TIGER, CHEETAH, CLOUDED LEOPARD AND LEOPARD BLOCK
For Predator Blocks, the transformer units belonging to four high-rise apartment buildings in Amsterdam Zuidoost were reshaped and appointed with new surfaces. The small electricity units (each 6m x 6m and 4m high) were covered with high pressure laminate boards (HPL,1 cm thick), the surface featured high-resolution photographs of different fur patterns of four cats of prey. The furs were digitally adjusted in order to create a seamless pattern on the block structures.
The Predator Blocks are located in 'de Bijlmer' a recently urbanized area in the outskirts of Amsterdam. Designed and built in the 1970's and 80's, this area has an uncanny uniformity with nearly identical high-rise buildings throughout. Today, the area is home to approximately 100,000 people from over 150 nationalities, and like other similar suburbs of European metropolises, the Bijlmer struggles with corresponding social problems. In spite of the ongoing modification and further development of the area, it is still fighting with its reputation as a social troubled area. Here lies one of the obvious connections to the installation Predator Blocks. The project plays with one of the common clichés that uses the metaphor of a “jungle” to describe dangerous urban areas. At the same time however, the high quality resolution prints, which show every hair of the elegant furs could just as easily be a marketing campaign for a boutique on a chic shopping street that can be found in the heart of Amsterdam. The project plays with this cliché of the urban jungle, while also creating a spatial dislocation, and hints at the social meanings that are associated with wearing or using different types of tiger and leopard skins.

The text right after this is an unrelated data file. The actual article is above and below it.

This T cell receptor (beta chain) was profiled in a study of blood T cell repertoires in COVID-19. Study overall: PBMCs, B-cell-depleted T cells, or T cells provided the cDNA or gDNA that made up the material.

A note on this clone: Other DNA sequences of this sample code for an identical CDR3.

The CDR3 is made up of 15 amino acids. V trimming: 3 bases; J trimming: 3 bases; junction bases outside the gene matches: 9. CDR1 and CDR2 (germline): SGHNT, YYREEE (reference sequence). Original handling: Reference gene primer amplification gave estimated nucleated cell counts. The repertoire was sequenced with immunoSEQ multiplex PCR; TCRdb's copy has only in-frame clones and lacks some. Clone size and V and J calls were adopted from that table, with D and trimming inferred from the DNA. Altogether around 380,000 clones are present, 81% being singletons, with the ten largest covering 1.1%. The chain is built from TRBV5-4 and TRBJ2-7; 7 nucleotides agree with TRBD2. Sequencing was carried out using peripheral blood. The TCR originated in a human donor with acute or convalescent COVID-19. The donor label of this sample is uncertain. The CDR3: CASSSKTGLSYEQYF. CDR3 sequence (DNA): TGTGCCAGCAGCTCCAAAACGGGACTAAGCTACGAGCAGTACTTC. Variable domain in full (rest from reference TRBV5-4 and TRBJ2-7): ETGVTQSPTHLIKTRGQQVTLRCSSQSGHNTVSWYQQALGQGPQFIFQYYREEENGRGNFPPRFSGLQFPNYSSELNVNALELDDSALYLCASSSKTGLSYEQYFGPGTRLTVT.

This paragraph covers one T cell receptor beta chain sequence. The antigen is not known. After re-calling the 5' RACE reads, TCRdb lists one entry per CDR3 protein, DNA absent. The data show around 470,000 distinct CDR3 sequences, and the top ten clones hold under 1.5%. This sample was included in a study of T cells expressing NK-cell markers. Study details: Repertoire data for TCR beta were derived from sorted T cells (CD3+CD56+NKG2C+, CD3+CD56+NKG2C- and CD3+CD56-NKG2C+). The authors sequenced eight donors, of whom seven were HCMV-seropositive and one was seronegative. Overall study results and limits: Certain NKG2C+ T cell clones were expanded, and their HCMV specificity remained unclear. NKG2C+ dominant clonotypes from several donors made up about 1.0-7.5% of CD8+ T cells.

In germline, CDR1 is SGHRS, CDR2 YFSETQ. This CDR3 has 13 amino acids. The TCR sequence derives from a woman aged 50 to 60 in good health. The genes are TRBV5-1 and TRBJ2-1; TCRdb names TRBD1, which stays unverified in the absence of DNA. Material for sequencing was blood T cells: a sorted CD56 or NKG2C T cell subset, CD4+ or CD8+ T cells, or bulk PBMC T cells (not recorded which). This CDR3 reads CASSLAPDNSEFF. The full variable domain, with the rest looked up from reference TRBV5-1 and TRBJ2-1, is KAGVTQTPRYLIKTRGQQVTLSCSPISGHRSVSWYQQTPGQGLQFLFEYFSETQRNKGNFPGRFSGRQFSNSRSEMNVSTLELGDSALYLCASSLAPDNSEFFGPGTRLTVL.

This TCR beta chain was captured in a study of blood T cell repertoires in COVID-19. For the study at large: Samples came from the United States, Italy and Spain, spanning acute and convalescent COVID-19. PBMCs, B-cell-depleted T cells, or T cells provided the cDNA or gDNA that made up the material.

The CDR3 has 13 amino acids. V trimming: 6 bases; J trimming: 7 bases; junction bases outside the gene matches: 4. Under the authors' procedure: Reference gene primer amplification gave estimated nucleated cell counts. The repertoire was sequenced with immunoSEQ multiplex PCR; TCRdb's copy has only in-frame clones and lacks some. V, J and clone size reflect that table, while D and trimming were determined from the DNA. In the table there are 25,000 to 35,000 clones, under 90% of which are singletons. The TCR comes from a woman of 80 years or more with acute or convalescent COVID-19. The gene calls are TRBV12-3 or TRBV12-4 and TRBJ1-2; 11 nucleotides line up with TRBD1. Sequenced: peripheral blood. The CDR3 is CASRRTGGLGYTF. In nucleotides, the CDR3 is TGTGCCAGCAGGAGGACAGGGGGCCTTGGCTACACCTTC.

In volume, one of the Predator Blocks is roughly equivalent in size as a living room in one of the tower block’s apartments. In this way, the project further comments on the mentality and attitude regarding architecture and how it manifests and is used within communities.
The project was produced in 2008 as a commission from the building society De Key in collaboration with the Amsterdam Foundation for Art, for the so called 'K -towers' (Kralenbeek, Kempering, Klieverink and Kouwenoord) sited on Karspeldreef in Amsterdam Zuidoost (The Netherlands).
photography: Jurgen Huiskes, Stephanie Kratz, Helmut Dick